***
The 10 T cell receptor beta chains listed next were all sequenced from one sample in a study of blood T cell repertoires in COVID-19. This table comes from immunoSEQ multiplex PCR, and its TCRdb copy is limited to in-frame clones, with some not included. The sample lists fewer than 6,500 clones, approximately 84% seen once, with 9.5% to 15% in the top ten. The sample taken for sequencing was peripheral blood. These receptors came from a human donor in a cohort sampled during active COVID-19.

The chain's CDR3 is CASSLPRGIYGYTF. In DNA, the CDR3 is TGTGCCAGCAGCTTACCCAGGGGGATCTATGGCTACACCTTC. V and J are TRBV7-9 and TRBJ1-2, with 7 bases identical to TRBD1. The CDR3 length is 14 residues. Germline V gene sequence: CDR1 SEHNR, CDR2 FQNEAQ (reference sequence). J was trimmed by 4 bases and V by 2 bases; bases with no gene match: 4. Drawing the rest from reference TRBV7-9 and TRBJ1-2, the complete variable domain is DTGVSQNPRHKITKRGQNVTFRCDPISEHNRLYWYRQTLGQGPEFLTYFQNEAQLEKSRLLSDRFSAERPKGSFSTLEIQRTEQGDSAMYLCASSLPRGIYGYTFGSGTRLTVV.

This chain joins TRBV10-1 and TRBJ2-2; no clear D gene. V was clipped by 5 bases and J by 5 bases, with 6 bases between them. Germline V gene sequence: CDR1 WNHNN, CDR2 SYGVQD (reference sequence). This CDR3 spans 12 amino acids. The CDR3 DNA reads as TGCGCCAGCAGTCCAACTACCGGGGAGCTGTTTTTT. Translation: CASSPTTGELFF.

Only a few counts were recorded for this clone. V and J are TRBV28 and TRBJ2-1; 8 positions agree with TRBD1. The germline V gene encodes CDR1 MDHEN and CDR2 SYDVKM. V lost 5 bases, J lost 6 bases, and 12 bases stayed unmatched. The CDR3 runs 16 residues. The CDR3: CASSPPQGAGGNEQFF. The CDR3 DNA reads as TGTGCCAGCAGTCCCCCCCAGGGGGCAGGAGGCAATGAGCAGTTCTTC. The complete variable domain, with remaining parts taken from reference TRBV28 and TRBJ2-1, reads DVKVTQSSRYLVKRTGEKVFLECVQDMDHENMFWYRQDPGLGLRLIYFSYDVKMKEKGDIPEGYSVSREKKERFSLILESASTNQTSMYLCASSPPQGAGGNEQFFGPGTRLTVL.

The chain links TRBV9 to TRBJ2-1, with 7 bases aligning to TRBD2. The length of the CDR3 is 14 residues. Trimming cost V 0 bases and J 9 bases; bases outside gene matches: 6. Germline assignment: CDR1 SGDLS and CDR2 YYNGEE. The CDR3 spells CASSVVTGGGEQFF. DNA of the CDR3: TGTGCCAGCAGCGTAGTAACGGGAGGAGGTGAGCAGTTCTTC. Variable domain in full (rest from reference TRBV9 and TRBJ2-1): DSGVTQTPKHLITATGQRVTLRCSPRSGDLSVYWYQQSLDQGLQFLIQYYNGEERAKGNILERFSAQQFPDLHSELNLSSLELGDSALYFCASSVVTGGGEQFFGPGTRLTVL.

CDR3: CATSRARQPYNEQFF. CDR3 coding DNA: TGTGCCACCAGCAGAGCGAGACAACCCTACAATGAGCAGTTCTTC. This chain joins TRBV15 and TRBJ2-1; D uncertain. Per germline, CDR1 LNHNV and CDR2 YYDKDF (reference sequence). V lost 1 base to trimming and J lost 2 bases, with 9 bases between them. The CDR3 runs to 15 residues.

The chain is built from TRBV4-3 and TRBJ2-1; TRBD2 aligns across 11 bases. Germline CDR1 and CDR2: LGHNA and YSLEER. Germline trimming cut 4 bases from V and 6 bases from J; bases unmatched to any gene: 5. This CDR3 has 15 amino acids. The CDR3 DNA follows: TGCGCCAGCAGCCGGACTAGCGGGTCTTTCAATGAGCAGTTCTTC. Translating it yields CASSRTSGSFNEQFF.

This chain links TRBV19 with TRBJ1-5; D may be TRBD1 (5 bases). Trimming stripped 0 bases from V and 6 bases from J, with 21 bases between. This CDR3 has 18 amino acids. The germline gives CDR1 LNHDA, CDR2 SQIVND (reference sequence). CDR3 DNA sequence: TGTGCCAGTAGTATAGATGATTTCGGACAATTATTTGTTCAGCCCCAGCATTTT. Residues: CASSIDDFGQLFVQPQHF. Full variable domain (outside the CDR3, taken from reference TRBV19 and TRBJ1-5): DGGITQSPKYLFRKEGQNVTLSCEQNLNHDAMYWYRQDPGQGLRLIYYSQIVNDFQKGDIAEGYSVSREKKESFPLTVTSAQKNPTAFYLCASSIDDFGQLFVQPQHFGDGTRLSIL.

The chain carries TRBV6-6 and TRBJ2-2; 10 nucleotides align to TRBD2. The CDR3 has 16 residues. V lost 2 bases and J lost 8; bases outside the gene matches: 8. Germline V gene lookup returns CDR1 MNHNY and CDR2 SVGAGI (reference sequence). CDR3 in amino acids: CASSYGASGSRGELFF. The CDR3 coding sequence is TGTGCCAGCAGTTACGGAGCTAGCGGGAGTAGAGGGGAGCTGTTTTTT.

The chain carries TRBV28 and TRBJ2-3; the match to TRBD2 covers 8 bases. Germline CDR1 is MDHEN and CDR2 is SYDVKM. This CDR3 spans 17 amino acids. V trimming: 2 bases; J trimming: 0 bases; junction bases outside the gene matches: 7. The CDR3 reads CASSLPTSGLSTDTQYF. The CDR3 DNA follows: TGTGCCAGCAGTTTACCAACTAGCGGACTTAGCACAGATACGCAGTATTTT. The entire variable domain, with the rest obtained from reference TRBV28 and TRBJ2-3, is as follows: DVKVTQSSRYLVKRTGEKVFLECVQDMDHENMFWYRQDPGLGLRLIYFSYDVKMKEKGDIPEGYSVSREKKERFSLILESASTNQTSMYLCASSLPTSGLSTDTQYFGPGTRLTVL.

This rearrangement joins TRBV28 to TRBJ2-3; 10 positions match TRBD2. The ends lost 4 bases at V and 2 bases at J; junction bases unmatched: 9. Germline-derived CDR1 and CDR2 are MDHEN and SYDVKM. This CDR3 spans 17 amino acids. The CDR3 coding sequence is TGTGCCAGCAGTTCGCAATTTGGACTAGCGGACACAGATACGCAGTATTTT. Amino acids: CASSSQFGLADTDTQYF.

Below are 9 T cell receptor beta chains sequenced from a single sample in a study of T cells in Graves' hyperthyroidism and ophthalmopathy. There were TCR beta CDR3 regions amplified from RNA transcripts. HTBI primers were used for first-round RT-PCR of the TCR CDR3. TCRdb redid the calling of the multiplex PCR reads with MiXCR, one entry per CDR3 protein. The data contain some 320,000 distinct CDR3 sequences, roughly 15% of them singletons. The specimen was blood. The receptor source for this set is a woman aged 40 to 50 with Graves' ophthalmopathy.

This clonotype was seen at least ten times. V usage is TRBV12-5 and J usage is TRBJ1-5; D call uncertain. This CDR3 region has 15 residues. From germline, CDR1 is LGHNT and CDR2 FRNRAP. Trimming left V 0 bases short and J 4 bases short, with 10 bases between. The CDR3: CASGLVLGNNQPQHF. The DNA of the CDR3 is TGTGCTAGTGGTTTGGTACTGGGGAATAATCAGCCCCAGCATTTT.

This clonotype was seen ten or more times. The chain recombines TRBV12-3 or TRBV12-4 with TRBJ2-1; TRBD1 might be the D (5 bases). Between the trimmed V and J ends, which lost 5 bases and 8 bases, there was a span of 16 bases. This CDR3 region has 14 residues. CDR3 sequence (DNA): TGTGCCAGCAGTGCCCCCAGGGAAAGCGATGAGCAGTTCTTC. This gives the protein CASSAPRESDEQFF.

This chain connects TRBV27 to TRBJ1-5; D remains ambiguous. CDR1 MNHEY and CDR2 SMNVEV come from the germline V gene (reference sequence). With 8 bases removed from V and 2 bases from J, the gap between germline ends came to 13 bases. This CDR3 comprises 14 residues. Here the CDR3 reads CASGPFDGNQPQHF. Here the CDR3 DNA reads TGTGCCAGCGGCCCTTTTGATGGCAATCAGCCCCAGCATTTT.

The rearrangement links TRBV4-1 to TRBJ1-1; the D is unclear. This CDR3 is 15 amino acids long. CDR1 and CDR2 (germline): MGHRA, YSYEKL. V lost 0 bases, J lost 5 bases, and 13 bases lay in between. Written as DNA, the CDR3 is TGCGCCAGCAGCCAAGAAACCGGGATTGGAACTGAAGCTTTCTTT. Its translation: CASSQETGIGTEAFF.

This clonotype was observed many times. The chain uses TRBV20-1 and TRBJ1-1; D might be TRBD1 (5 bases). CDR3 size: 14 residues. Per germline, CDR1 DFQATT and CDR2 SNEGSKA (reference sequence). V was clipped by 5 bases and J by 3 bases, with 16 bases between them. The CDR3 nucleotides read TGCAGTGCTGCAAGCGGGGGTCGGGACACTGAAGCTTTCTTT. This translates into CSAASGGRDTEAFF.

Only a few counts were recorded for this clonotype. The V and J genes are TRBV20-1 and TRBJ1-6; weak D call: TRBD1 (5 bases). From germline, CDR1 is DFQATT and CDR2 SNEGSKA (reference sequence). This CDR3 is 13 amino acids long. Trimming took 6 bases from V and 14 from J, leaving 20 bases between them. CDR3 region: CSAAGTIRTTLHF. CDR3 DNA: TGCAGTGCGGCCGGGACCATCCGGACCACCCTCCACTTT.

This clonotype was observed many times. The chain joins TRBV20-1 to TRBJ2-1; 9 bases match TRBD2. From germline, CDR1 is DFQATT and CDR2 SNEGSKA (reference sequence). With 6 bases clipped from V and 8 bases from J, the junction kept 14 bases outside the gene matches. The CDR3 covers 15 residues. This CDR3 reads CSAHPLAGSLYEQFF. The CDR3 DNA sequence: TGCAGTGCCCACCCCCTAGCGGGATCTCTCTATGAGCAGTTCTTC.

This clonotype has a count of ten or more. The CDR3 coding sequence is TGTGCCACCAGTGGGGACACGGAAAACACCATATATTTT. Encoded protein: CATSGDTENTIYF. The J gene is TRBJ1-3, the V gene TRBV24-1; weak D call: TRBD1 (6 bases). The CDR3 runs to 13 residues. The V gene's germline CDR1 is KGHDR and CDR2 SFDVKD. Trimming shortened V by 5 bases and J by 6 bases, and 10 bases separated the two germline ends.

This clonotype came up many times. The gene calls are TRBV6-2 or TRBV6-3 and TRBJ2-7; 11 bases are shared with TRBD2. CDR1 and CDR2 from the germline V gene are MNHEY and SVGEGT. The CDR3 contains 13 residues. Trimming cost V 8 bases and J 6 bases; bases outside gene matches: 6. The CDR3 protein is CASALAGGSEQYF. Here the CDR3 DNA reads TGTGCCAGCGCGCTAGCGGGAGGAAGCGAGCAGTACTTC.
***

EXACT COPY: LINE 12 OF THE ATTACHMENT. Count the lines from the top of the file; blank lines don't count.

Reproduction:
Below are 9 T cell receptor beta chains sequenced from a single sample in a study of T cells in Graves' hyperthyroidism and ophthalmopathy. There were TCR beta CDR3 regions amplified from RNA transcripts. HTBI primers were used for first-round RT-PCR of the TCR CDR3. TCRdb redid the calling of the multiplex PCR reads with MiXCR, one entry per CDR3 protein. The data contain some 320,000 distinct CDR3 sequences, roughly 15% of them singletons. The specimen was blood. The receptor source for this set is a woman aged 40 to 50 with Graves' ophthalmopathy.